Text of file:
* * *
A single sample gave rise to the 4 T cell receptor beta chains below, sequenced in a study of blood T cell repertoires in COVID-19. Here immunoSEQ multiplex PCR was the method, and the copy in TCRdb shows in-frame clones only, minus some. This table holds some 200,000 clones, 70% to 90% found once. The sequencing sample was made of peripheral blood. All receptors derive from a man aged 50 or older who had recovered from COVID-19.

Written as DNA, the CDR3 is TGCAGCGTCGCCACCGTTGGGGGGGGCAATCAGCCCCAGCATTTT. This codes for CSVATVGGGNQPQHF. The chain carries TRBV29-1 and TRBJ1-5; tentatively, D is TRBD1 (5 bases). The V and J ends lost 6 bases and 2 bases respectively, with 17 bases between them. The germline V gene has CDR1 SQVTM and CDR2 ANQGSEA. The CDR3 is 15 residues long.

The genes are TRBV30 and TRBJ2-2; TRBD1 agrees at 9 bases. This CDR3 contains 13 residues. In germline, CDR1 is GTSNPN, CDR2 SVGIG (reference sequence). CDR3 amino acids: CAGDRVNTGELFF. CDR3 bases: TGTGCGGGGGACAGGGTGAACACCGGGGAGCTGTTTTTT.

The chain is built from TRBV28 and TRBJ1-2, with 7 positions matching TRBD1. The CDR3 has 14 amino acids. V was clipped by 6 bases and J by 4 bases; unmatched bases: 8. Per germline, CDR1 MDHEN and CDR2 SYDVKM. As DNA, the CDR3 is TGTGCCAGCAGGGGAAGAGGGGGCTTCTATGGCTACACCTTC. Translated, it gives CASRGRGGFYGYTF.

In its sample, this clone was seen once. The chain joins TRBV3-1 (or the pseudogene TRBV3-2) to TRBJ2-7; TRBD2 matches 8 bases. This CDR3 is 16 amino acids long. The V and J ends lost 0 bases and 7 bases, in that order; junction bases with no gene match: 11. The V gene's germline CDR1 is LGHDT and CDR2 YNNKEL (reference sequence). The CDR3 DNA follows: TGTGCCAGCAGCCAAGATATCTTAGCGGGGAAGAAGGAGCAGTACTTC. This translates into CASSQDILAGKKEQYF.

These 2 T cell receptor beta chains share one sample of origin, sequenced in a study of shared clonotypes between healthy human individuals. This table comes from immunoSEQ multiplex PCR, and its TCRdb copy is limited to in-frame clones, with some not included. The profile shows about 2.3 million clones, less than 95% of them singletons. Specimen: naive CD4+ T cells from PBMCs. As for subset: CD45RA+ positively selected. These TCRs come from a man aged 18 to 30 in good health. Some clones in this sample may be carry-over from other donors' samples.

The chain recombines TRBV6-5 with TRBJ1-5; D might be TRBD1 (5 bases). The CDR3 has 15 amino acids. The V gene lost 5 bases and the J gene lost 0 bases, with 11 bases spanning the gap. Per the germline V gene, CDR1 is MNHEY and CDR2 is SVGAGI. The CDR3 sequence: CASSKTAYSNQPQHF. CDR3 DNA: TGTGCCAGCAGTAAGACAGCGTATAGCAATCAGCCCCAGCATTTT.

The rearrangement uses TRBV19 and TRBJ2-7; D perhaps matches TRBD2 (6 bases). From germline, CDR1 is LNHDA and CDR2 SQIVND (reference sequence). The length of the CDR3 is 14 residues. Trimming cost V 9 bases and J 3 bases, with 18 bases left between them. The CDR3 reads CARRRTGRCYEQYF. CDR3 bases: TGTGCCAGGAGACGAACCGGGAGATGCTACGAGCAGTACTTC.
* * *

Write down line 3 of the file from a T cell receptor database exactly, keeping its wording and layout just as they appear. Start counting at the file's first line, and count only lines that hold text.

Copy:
The genes are TRBV30 and TRBJ2-2; TRBD1 agrees at 9 bases. This CDR3 contains 13 residues. In germline, CDR1 is GTSNPN, CDR2 SVGIG (reference sequence). CDR3 amino acids: CAGDRVNTGELFF. CDR3 bases: TGTGCGGGGGACAGGGTGAACACCGGGGAGCTGTTTTTT.